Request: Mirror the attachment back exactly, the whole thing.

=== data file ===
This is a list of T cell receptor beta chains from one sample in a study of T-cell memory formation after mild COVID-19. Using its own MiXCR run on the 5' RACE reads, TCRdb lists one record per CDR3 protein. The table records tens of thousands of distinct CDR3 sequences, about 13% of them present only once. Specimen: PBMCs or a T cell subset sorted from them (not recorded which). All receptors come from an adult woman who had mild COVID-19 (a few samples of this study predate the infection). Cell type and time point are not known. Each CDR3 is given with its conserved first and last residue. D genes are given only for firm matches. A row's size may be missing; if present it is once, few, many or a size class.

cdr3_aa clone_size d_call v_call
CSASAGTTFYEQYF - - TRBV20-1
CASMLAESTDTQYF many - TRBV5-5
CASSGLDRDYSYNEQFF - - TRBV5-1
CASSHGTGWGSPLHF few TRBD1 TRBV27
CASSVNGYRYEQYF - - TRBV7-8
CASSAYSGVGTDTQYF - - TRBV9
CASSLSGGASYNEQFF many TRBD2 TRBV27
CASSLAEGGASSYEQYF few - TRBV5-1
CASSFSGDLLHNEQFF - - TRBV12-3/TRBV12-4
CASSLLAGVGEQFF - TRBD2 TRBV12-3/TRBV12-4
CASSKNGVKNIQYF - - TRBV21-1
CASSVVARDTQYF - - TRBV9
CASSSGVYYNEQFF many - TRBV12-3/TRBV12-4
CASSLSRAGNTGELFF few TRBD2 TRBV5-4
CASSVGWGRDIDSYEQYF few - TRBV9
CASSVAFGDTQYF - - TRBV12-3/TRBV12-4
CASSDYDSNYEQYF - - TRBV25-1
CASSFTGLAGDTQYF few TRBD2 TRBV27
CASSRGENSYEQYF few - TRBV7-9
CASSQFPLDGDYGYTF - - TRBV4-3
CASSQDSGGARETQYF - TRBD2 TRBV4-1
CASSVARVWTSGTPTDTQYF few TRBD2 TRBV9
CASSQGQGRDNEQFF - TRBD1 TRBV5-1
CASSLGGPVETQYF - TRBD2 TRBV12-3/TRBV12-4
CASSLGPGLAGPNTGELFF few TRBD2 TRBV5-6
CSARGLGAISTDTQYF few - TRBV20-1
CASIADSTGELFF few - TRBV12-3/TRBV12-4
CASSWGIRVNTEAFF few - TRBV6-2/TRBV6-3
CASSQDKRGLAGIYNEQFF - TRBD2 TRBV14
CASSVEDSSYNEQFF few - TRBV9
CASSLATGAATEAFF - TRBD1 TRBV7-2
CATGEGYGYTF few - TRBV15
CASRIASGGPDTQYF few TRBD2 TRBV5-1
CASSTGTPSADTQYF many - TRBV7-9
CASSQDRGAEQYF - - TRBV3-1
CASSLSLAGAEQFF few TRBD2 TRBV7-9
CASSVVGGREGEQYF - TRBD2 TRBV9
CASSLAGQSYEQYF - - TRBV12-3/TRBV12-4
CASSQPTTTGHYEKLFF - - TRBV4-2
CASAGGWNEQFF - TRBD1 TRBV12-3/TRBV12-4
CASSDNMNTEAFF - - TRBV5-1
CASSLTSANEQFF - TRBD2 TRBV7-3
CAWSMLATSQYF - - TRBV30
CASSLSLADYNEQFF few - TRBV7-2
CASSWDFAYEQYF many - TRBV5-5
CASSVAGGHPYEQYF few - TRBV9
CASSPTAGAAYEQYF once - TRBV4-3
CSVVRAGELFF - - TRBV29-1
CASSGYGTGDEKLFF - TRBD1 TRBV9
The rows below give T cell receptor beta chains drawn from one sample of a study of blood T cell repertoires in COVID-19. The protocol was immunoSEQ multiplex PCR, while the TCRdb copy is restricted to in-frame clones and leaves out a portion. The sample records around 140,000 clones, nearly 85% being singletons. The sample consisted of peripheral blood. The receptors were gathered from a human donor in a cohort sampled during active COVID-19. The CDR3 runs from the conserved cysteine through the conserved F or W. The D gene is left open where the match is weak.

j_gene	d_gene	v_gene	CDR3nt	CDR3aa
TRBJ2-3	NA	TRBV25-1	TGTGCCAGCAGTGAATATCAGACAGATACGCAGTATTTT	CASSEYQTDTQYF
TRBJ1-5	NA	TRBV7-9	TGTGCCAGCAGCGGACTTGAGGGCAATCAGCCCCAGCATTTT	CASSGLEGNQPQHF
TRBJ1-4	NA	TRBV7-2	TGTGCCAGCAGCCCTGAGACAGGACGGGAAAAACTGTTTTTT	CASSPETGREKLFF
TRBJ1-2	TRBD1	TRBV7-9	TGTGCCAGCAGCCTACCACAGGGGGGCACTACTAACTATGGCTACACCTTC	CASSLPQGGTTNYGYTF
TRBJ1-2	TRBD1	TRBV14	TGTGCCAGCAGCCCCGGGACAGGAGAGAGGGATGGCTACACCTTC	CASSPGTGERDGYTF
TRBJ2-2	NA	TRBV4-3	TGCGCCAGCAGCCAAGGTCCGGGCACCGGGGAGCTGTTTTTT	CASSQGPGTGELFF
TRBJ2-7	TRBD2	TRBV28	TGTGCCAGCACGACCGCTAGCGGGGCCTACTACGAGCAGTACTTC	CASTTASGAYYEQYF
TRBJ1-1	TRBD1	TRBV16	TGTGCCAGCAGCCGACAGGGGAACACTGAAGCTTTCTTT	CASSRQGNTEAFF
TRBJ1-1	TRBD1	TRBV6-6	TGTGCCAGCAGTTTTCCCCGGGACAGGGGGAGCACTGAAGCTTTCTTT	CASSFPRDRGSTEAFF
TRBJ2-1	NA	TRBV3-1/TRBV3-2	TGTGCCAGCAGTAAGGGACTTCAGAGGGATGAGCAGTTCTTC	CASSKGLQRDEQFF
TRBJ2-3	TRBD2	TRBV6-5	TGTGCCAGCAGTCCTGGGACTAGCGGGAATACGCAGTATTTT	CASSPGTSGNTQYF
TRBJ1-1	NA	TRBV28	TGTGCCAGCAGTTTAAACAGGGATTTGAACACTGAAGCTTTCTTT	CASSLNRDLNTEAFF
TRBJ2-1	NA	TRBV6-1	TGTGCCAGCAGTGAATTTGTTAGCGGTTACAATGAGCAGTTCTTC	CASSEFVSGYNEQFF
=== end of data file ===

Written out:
This is a list of T cell receptor beta chains from one sample in a study of T-cell memory formation after mild COVID-19. Using its own MiXCR run on the 5' RACE reads, TCRdb lists one record per CDR3 protein. The table records tens of thousands of distinct CDR3 sequences, about 13% of them present only once. Specimen: PBMCs or a T cell subset sorted from them (not recorded which). All receptors come from an adult woman who had mild COVID-19 (a few samples of this study predate the infection). Cell type and time point are not known. Each CDR3 is given with its conserved first and last residue. D genes are given only for firm matches. A row's size may be missing; if present it is once, few, many or a size class.

cdr3_aa clone_size d_call v_call
CSASAGTTFYEQYF - - TRBV20-1
CASMLAESTDTQYF many - TRBV5-5
CASSGLDRDYSYNEQFF - - TRBV5-1
CASSHGTGWGSPLHF few TRBD1 TRBV27
CASSVNGYRYEQYF - - TRBV7-8
CASSAYSGVGTDTQYF - - TRBV9
CASSLSGGASYNEQFF many TRBD2 TRBV27
CASSLAEGGASSYEQYF few - TRBV5-1
CASSFSGDLLHNEQFF - - TRBV12-3/TRBV12-4
CASSLLAGVGEQFF - TRBD2 TRBV12-3/TRBV12-4
CASSKNGVKNIQYF - - TRBV21-1
CASSVVARDTQYF - - TRBV9
CASSSGVYYNEQFF many - TRBV12-3/TRBV12-4
CASSLSRAGNTGELFF few TRBD2 TRBV5-4
CASSVGWGRDIDSYEQYF few - TRBV9
CASSVAFGDTQYF - - TRBV12-3/TRBV12-4
CASSDYDSNYEQYF - - TRBV25-1
CASSFTGLAGDTQYF few TRBD2 TRBV27
CASSRGENSYEQYF few - TRBV7-9
CASSQFPLDGDYGYTF - - TRBV4-3
CASSQDSGGARETQYF - TRBD2 TRBV4-1
CASSVARVWTSGTPTDTQYF few TRBD2 TRBV9
CASSQGQGRDNEQFF - TRBD1 TRBV5-1
CASSLGGPVETQYF - TRBD2 TRBV12-3/TRBV12-4
CASSLGPGLAGPNTGELFF few TRBD2 TRBV5-6
CSARGLGAISTDTQYF few - TRBV20-1
CASIADSTGELFF few - TRBV12-3/TRBV12-4
CASSWGIRVNTEAFF few - TRBV6-2/TRBV6-3
CASSQDKRGLAGIYNEQFF - TRBD2 TRBV14
CASSVEDSSYNEQFF few - TRBV9
CASSLATGAATEAFF - TRBD1 TRBV7-2
CATGEGYGYTF few - TRBV15
CASRIASGGPDTQYF few TRBD2 TRBV5-1
CASSTGTPSADTQYF many - TRBV7-9
CASSQDRGAEQYF - - TRBV3-1
CASSLSLAGAEQFF few TRBD2 TRBV7-9
CASSVVGGREGEQYF - TRBD2 TRBV9
CASSLAGQSYEQYF - - TRBV12-3/TRBV12-4
CASSQPTTTGHYEKLFF - - TRBV4-2
CASAGGWNEQFF - TRBD1 TRBV12-3/TRBV12-4
CASSDNMNTEAFF - - TRBV5-1
CASSLTSANEQFF - TRBD2 TRBV7-3
CAWSMLATSQYF - - TRBV30
CASSLSLADYNEQFF few - TRBV7-2
CASSWDFAYEQYF many - TRBV5-5
CASSVAGGHPYEQYF few - TRBV9
CASSPTAGAAYEQYF once - TRBV4-3
CSVVRAGELFF - - TRBV29-1
CASSGYGTGDEKLFF - TRBD1 TRBV9
The rows below give T cell receptor beta chains drawn from one sample of a study of blood T cell repertoires in COVID-19. The protocol was immunoSEQ multiplex PCR, while the TCRdb copy is restricted to in-frame clones and leaves out a portion. The sample records around 140,000 clones, nearly 85% being singletons. The sample consisted of peripheral blood. The receptors were gathered from a human donor in a cohort sampled during active COVID-19. The CDR3 runs from the conserved cysteine through the conserved F or W. The D gene is left open where the match is weak.

j_gene	d_gene	v_gene	CDR3nt	CDR3aa
TRBJ2-3	NA	TRBV25-1	TGTGCCAGCAGTGAATATCAGACAGATACGCAGTATTTT	CASSEYQTDTQYF
TRBJ1-5	NA	TRBV7-9	TGTGCCAGCAGCGGACTTGAGGGCAATCAGCCCCAGCATTTT	CASSGLEGNQPQHF
TRBJ1-4	NA	TRBV7-2	TGTGCCAGCAGCCCTGAGACAGGACGGGAAAAACTGTTTTTT	CASSPETGREKLFF
TRBJ1-2	TRBD1	TRBV7-9	TGTGCCAGCAGCCTACCACAGGGGGGCACTACTAACTATGGCTACACCTTC	CASSLPQGGTTNYGYTF
TRBJ1-2	TRBD1	TRBV14	TGTGCCAGCAGCCCCGGGACAGGAGAGAGGGATGGCTACACCTTC	CASSPGTGERDGYTF
TRBJ2-2	NA	TRBV4-3	TGCGCCAGCAGCCAAGGTCCGGGCACCGGGGAGCTGTTTTTT	CASSQGPGTGELFF
TRBJ2-7	TRBD2	TRBV28	TGTGCCAGCACGACCGCTAGCGGGGCCTACTACGAGCAGTACTTC	CASTTASGAYYEQYF
TRBJ1-1	TRBD1	TRBV16	TGTGCCAGCAGCCGACAGGGGAACACTGAAGCTTTCTTT	CASSRQGNTEAFF
TRBJ1-1	TRBD1	TRBV6-6	TGTGCCAGCAGTTTTCCCCGGGACAGGGGGAGCACTGAAGCTTTCTTT	CASSFPRDRGSTEAFF
TRBJ2-1	NA	TRBV3-1/TRBV3-2	TGTGCCAGCAGTAAGGGACTTCAGAGGGATGAGCAGTTCTTC	CASSKGLQRDEQFF
TRBJ2-3	TRBD2	TRBV6-5	TGTGCCAGCAGTCCTGGGACTAGCGGGAATACGCAGTATTTT	CASSPGTSGNTQYF
TRBJ1-1	NA	TRBV28	TGTGCCAGCAGTTTAAACAGGGATTTGAACACTGAAGCTTTCTTT	CASSLNRDLNTEAFF
TRBJ2-1	NA	TRBV6-1	TGTGCCAGCAGTGAATTTGTTAGCGGTTACAATGAGCAGTTCTTC	CASSEFVSGYNEQFF